Before the pandemic happened, many developers were already working on numerous healthcare technologies that could make things easier for patients and healthcare providers alike. However, the COVID-19 crisis accelerated these developments even further, proving the adage that necessity always drives innovation. Here are some medical technologies that the world needs to watch out for to combat not just COVID-19 but other diseases that are plaguing the world right now.
Analytics used to be a buzzword for information technology and other related fields. It can also be used in real-world scenarios where data and statistics need accurate processing and analysis. The COVID-19 crisis has proven that the healthcare and medical community needs all the help to prepare for crises. A key element of that is predicting the surge of cases of diseases, especially those that are infectious. Predicting where the number of cases could surge can be a powerful tool for avoiding shortages in hospital beds, drugs, and other medical equipment.
Enter predictive analytic tools, which can forecast upcoming increases in positive COVID-19 cases. A hospital in Philadelphia used a model that utilizes humidity and temperature data because transmission rise as temperatures do because people are more likely to go out and socialize more when the weather is warmer. Another clinic developed a risk calculator, making predictions and projections based on patients’ age, gender, socioeconomic status, race, vaccination history, and current medications.
Analytics can also be utilized in business intelligence, as health systems across the nation make strategic investments in this area to better understand people with ailments and how to tailor the patient experience according to their needs and what their conditions require. With the help of a combination of patient feedback and data-driven insights that use operational, clinical, and financial information, business intelligence analytics can create a full picture of how patients interact with the hospitals that treat them.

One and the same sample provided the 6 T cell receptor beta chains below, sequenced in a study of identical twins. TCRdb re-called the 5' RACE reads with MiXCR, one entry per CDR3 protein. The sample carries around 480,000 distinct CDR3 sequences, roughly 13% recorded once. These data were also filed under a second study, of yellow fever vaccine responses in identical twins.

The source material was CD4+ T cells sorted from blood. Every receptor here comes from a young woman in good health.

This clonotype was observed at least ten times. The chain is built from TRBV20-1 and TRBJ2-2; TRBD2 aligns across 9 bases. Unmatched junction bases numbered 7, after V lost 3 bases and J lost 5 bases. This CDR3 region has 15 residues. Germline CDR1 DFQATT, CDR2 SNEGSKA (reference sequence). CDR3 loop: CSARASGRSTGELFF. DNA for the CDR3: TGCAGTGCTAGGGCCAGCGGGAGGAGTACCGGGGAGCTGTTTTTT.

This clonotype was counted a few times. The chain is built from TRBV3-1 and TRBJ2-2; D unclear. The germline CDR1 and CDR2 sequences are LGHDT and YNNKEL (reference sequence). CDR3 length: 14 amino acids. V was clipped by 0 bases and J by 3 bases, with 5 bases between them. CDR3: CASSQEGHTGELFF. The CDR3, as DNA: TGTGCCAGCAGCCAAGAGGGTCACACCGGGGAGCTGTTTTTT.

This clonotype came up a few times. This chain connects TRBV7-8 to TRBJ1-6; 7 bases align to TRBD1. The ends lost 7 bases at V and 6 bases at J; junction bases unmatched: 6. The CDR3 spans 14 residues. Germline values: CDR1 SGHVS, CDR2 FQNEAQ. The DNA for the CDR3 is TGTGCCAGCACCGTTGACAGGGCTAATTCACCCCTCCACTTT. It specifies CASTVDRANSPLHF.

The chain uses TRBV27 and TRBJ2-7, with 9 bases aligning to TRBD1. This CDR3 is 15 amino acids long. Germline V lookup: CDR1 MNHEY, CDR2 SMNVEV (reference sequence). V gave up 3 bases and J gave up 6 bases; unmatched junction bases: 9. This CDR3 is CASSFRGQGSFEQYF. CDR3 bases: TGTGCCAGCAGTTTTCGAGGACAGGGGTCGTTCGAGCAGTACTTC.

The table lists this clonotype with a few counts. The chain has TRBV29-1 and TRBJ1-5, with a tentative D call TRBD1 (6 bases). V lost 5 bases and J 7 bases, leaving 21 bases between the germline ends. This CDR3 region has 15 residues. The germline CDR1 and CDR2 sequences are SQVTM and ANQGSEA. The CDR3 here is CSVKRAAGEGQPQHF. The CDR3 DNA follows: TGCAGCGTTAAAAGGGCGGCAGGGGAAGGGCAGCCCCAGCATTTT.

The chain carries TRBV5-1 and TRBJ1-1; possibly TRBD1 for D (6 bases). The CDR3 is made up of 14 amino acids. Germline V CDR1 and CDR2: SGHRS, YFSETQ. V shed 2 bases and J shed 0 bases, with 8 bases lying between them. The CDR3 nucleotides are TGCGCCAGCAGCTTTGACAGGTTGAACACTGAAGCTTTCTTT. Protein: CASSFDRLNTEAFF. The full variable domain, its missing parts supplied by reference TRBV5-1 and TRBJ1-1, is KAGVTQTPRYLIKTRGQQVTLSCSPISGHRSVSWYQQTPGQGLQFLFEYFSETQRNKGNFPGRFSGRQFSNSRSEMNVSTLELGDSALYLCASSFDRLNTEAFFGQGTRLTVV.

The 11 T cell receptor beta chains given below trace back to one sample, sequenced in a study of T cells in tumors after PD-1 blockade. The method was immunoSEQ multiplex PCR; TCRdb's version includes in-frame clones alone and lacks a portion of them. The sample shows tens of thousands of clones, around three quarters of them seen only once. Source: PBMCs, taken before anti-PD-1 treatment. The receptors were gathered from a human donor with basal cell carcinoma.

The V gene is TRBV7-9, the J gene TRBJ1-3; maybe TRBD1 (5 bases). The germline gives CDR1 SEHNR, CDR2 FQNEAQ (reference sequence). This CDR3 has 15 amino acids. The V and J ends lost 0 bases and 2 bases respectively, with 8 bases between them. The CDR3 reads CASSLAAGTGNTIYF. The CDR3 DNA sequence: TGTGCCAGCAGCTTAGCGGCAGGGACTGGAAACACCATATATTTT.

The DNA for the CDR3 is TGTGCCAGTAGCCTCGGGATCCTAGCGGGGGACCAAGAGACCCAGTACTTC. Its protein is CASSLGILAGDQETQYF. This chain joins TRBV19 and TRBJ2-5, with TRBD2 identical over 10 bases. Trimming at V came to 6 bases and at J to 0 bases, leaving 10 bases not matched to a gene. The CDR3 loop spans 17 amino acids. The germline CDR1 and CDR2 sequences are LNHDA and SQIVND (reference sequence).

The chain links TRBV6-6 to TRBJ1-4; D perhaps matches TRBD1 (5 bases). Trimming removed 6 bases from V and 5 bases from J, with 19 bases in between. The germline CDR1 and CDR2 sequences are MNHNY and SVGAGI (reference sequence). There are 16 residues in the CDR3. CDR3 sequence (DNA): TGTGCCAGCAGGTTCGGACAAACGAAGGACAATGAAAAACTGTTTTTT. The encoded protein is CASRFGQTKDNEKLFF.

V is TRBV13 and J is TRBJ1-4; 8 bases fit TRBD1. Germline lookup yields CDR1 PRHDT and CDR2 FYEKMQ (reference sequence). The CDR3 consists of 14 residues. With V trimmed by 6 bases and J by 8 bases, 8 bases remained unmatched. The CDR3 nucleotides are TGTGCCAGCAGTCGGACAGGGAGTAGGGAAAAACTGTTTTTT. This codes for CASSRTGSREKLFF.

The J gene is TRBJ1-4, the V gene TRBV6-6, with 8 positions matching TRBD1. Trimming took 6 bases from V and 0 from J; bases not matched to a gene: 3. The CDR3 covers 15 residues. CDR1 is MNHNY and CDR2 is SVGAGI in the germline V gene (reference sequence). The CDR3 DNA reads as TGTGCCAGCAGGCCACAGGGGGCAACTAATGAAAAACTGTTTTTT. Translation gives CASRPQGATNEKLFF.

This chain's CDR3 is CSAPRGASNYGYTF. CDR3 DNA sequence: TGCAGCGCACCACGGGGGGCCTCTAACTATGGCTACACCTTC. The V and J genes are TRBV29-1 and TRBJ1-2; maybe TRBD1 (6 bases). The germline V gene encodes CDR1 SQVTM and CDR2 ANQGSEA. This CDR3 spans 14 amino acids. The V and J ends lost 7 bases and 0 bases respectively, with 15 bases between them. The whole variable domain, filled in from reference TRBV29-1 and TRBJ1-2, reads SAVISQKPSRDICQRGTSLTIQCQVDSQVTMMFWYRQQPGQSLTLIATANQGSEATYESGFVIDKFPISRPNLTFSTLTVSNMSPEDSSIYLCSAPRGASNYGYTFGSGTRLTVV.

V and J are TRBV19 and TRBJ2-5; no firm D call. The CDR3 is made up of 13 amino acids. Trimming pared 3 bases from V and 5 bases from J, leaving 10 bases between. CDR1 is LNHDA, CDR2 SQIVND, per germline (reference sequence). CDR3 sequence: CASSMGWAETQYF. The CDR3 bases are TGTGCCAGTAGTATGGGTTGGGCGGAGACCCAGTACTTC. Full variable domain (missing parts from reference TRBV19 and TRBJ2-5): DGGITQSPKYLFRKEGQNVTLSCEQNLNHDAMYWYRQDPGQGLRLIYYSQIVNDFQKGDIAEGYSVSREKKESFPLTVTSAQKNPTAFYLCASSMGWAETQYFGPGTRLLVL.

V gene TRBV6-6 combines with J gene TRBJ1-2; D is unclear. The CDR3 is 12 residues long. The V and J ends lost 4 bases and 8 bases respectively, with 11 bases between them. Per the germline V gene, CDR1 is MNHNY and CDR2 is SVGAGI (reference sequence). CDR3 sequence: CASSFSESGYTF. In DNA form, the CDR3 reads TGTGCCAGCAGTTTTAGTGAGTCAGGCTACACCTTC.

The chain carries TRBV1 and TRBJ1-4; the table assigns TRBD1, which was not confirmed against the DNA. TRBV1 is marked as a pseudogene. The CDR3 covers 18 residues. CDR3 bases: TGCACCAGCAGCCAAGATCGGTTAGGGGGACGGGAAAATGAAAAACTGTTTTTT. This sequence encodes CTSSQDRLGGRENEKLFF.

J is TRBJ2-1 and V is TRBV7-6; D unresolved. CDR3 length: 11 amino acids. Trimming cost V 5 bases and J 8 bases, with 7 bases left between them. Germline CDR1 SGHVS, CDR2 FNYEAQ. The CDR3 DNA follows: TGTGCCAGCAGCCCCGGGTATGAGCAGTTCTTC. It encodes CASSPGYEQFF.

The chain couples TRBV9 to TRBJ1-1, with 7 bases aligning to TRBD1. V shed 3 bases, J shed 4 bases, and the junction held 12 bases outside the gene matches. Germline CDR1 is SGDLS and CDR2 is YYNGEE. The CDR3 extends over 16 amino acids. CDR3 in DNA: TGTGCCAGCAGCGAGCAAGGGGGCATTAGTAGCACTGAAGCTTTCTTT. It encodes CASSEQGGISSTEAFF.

Healthcare providers can then use the data to create treatment plans based on the patients’ symptoms, determine how follow-up care should go, and track readmission rates. Business intelligence can also significantly help operations as it can help the staff schedule efficiently and optimize and maximize the supply chain.
Digital solutions for research
Companies like Pion Inc. are at the forefront of applying out-of-the-box problem-solving skills to help medical experts reach a confident conclusion regarding their research. These science-driven companies provide state-of-the-art technology, support, solutions, and scientific expertise to help accelerate drug development without sacrificing accuracy. These solutions also offer top-of-the-line laboratory instrumentation, field service, and analysis to deliver exactly what researchers need to reach their goals.
Smart technologies and wearable devices have gained ground in recent years, but even more so in the time of COVID-19. Stanford Medicine partnered with Fitbit and Scripps Research to develop a wearable device that can help the user and primary healthcare providers detect a viral infection’s early signs and symptoms. If the team succeeds in training a series of algorithms, they might be able to find success in curbing the spread of the virus that causes the COVID-19 disease. If the tool is successfully created, it might be a plus for both diagnosis and prognosis.
Precision medicine is an emerging medical approach for disease prevention and treatment that looks into a patient’s variability in environment, genes, and lifestyle. It’s an approach that allows physicians to more accurately predict which medical strategies and treatment will work in specific groups of people, as opposed to a one-size-fits-all approach. The National Institutes of Health donated $75 million to fund genomics innovations, particularly for diverse populations and communities, which will be spread out in the next five years.
John Hopkins also saw the value in precision medicine in the time of COVID-19, and they also entered into a 5-year partnership with Microsoft Azure since the latter’s artificial intelligence and cloud capabilities will be able to support precision medicine in the future, especially throughout the COVID-19 crisis and even long after the pandemic is over.
A Lot to Look Forward To
While the future seems bleak, and experts say that we might still have to live with COVID-19 until the end of 2021 (or earlier, if the multiple vaccines in development are effective and widely distributed). Still, there are also a lot of technological developments that will help lead the fight against COVID-19. So as long as our researchers are well-funded and individuals do their part to curb infections, we might actually have a fighting chance against this disease.